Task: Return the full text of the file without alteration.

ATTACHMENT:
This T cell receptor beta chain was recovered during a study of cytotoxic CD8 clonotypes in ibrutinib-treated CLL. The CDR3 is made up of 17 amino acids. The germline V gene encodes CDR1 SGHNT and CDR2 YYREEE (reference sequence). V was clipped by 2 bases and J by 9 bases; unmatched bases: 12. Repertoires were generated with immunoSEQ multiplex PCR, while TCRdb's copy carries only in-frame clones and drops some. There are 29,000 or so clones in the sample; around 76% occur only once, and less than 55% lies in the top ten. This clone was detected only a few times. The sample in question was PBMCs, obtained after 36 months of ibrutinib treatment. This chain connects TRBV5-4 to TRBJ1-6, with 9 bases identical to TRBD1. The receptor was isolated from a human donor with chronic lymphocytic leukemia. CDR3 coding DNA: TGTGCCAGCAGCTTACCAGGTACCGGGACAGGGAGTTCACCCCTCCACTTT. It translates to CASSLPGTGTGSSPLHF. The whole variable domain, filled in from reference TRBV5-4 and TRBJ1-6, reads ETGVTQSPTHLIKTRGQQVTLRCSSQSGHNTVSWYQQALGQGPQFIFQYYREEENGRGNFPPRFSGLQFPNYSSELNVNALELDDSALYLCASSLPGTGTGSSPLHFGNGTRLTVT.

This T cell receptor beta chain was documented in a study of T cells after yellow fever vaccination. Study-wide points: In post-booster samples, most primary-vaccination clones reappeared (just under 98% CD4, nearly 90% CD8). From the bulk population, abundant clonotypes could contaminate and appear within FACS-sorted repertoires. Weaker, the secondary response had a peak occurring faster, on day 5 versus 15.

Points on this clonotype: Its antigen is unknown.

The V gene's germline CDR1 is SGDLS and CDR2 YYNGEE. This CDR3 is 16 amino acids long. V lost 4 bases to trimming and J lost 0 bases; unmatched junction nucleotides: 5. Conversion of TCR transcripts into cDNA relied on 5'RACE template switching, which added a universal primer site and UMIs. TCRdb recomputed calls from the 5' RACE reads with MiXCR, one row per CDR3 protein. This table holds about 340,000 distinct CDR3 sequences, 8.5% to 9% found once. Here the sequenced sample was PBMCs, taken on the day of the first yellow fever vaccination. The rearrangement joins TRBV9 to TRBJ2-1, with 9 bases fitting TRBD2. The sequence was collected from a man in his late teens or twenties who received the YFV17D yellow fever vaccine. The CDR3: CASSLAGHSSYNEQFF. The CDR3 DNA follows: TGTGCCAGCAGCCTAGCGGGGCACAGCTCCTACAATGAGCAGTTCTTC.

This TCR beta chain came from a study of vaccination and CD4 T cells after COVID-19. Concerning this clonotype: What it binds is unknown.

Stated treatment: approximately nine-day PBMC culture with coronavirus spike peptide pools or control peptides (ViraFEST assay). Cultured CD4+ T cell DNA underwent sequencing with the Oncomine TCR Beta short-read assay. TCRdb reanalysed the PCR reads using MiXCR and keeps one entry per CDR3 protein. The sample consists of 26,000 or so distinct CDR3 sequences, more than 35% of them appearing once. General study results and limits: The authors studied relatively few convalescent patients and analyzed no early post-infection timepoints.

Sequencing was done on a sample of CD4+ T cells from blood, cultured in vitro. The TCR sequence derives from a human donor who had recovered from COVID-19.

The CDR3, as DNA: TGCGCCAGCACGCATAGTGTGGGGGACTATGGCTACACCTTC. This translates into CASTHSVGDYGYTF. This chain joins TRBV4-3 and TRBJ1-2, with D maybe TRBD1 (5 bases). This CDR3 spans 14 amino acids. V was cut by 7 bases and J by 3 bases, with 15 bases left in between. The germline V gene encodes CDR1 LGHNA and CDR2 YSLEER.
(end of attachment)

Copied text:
This T cell receptor beta chain was recovered during a study of cytotoxic CD8 clonotypes in ibrutinib-treated CLL. The CDR3 is made up of 17 amino acids. The germline V gene encodes CDR1 SGHNT and CDR2 YYREEE (reference sequence). V was clipped by 2 bases and J by 9 bases; unmatched bases: 12. Repertoires were generated with immunoSEQ multiplex PCR, while TCRdb's copy carries only in-frame clones and drops some. There are 29,000 or so clones in the sample; around 76% occur only once, and less than 55% lies in the top ten. This clone was detected only a few times. The sample in question was PBMCs, obtained after 36 months of ibrutinib treatment. This chain connects TRBV5-4 to TRBJ1-6, with 9 bases identical to TRBD1. The receptor was isolated from a human donor with chronic lymphocytic leukemia. CDR3 coding DNA: TGTGCCAGCAGCTTACCAGGTACCGGGACAGGGAGTTCACCCCTCCACTTT. It translates to CASSLPGTGTGSSPLHF. The whole variable domain, filled in from reference TRBV5-4 and TRBJ1-6, reads ETGVTQSPTHLIKTRGQQVTLRCSSQSGHNTVSWYQQALGQGPQFIFQYYREEENGRGNFPPRFSGLQFPNYSSELNVNALELDDSALYLCASSLPGTGTGSSPLHFGNGTRLTVT.

This T cell receptor beta chain was documented in a study of T cells after yellow fever vaccination. Study-wide points: In post-booster samples, most primary-vaccination clones reappeared (just under 98% CD4, nearly 90% CD8). From the bulk population, abundant clonotypes could contaminate and appear within FACS-sorted repertoires. Weaker, the secondary response had a peak occurring faster, on day 5 versus 15.

Points on this clonotype: Its antigen is unknown.

The V gene's germline CDR1 is SGDLS and CDR2 YYNGEE. This CDR3 is 16 amino acids long. V lost 4 bases to trimming and J lost 0 bases; unmatched junction nucleotides: 5. Conversion of TCR transcripts into cDNA relied on 5'RACE template switching, which added a universal primer site and UMIs. TCRdb recomputed calls from the 5' RACE reads with MiXCR, one row per CDR3 protein. This table holds about 340,000 distinct CDR3 sequences, 8.5% to 9% found once. Here the sequenced sample was PBMCs, taken on the day of the first yellow fever vaccination. The rearrangement joins TRBV9 to TRBJ2-1, with 9 bases fitting TRBD2. The sequence was collected from a man in his late teens or twenties who received the YFV17D yellow fever vaccine. The CDR3: CASSLAGHSSYNEQFF. The CDR3 DNA follows: TGTGCCAGCAGCCTAGCGGGGCACAGCTCCTACAATGAGCAGTTCTTC.

This TCR beta chain came from a study of vaccination and CD4 T cells after COVID-19. Concerning this clonotype: What it binds is unknown.

Stated treatment: approximately nine-day PBMC culture with coronavirus spike peptide pools or control peptides (ViraFEST assay). Cultured CD4+ T cell DNA underwent sequencing with the Oncomine TCR Beta short-read assay. TCRdb reanalysed the PCR reads using MiXCR and keeps one entry per CDR3 protein. The sample consists of 26,000 or so distinct CDR3 sequences, more than 35% of them appearing once. General study results and limits: The authors studied relatively few convalescent patients and analyzed no early post-infection timepoints.

Sequencing was done on a sample of CD4+ T cells from blood, cultured in vitro. The TCR sequence derives from a human donor who had recovered from COVID-19.

The CDR3, as DNA: TGCGCCAGCACGCATAGTGTGGGGGACTATGGCTACACCTTC. This translates into CASTHSVGDYGYTF. This chain joins TRBV4-3 and TRBJ1-2, with D maybe TRBD1 (5 bases). This CDR3 spans 14 amino acids. V was cut by 7 bases and J by 3 bases, with 15 bases left in between. The germline V gene encodes CDR1 LGHNA and CDR2 YSLEER.